How would you like to cut your PC read/write time in half?
Solid State Drives are the answer.
“Well it’s only the boot length, I could refill my coffee in that amount of time.” you say.
This is true, however when you happen to be installing, uninstalling, overclocking, or editing any sort of system level function that requires a restart every single time in order to see the changes that you’ve wrought this is really going to irritate you.
That’s not all.
Boot times aren’t the only times impacted by installing a SSD into your PC. SSDs also cut program load times significantly, especially if you have applications that are resource intensive like photoshop, video editing, and 3D modeling software.
About 10 years ago the largest capacity you could buy for flash storage was a USB Flash Drive from Patriot at 4096 MB. This would set you back quite a bit at $63.99. That’s 4 GB of storage. SSD drives only made their consumer desktop debut around August 2013. The most we could expect for a hundred or so dollars was a Q-Series SATA-3 from Toshiba at 128 GB.
The main reason SSDs haven’t been as widely adopted as it could is due to pricing. At the time of this writing, the current cost per GB of SSDs was found to be as low as $0.24 a GB. This still leaves us continuing to look at a Seagate 1TB desktop HDD SATA 6Gb/s 64MB Cache 3.5-inch Internal Bare Drive on sale for $48.32 when we have thin wallets. Our example by comparison, the Mushkin Reactor 1TB SATA III 6Gb/s 2.5inch SSD retailed at $241.80 on amazon.com.
We are really going to have to compare the benefits of paying for something almost 5x over.
The major argument for these drives are load times. For some that might not matter but for others who have an extensive music collection and have it all placed on GTA V’s self radio folder, looking at the loading screen better become a favorite pastime for you.
In the area of gaming, these drives really shine. Here’s an example of what changing out your drive can do for your load times on certain applications.
In all instances, the speed at which operations completed between SSDs and HDDs range anywhere from 33% to 630%. This includes tasks such as copying files (630%), booting up (160%), game installation (73%), video editing (43%), and importing photos (400%) among others.
Speed is no contest.
The idea that a SSD would wear out is not new. A lot of fear-mongering being released by various platforms claiming that the way SSDs handle reading and writing data might at some point exhaust the memory cells that hold the data because it has to do with using electrical charges to access those cells. Joel Domingo from PCMag.com had a lot to say about that:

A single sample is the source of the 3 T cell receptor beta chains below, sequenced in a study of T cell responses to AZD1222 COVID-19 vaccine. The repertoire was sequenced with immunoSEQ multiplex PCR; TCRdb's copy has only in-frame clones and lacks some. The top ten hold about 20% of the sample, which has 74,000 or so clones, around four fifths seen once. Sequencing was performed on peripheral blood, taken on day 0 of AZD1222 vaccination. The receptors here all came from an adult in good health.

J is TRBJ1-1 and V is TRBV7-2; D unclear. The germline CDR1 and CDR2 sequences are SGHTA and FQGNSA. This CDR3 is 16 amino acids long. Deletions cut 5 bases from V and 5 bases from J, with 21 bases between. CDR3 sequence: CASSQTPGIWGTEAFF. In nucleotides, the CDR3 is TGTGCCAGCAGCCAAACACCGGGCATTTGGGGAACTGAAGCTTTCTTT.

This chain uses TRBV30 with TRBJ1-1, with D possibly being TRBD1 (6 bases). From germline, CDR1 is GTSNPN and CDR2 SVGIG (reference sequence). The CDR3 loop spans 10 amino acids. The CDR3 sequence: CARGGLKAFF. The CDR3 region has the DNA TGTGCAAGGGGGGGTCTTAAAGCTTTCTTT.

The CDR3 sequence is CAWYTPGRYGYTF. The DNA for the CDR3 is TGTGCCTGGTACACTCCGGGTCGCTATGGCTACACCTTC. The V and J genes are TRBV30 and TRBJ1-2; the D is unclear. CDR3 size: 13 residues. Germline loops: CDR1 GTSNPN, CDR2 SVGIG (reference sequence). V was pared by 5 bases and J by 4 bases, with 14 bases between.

As far as longevity goes, while it is true that SSDs wear out over time (each cell in a flash memory bank has a limited number of times it can be written and erased), thanks to TRIM command technology built into SSDs that dynamically optimizes these read/write cycles, you’re more likely to discard the system for obsolescence before you start running into read/write errors. The possible exceptions are high-end multimedia users like video editors who read and write data constantly, but those users will need the larger capacities of hard drives anyway.
In short, everything fails but your SSD has about the same chance of failing from overuse as your HDD.
A HDD has a spinning magnetic disc that rotates around 5000 times per minute with a swingarm that reads and writes data like a high tech version of an old time record player. All things degrade over time and HDDs are no exception. The SSD has no moving parts, therefore it technically is a bit more durable.
More from Toshiba concerning failure rates:
One universally accepted metric for measuring SSD reliability is known as an “annual failure rate.” Exhaustive studies have shown that SSDs have an annual failure rate of tenths of 1%, while the AFRs for HDDs can run as high as 4 to 6 percent.
Don’t drop it just to test it though.
Compared to HDDs the SSD uses 2-3 watts less with maximum power draw rounding out at about 4 watts versus HDDs at 7 watts. This involves several effects. The first is temperature. The SSD runs cooler due to no moving parts and less power to operate, both of which generate heat. Spinning discs also make noise. Noise is not at all a problem with SSDs.
At one time the capacity ceiling for SSDs was thought to be 4TB. This was before Jim O’Reilly from Information Week’s NetworkComputing.com reported:
The advent of 3D NAND has become a game-changer for the storage industry by increasing SSD capacity and dropping SSD prices. By packing 32 or 64 times the capacity per die, 3D NAND will allow SSDs to increase capacity well beyond hard drive sizes. SanDisk, for example, plans 8 TB drives this year, and 16 TB drives in 2016. At the same time, vendors across the flash industry are able to back off two process node levels and obtain excellent die yields.
With the increase of SSD capacity only projected to increase as 2016 wears on, the price point for SSDs and HDDs may begin to look a little more equal and less cost prohibitive.
We see so many of these Technology articles and they seem to be about the same thing each month.
That’s just the issue.
Technology moves at such a pace that what was reported last month may not even be relevant this month. Prices drop, our personal finances get better–or worse, device specifications get a whole lot better, prices rise, the possibilities can only be caught up with and almost never projected.
Now that you understand the differences between the two and have seen examples of the differences in action, what do you think? Are you going to wait until the price falls or have you gotten sick of your slow PC?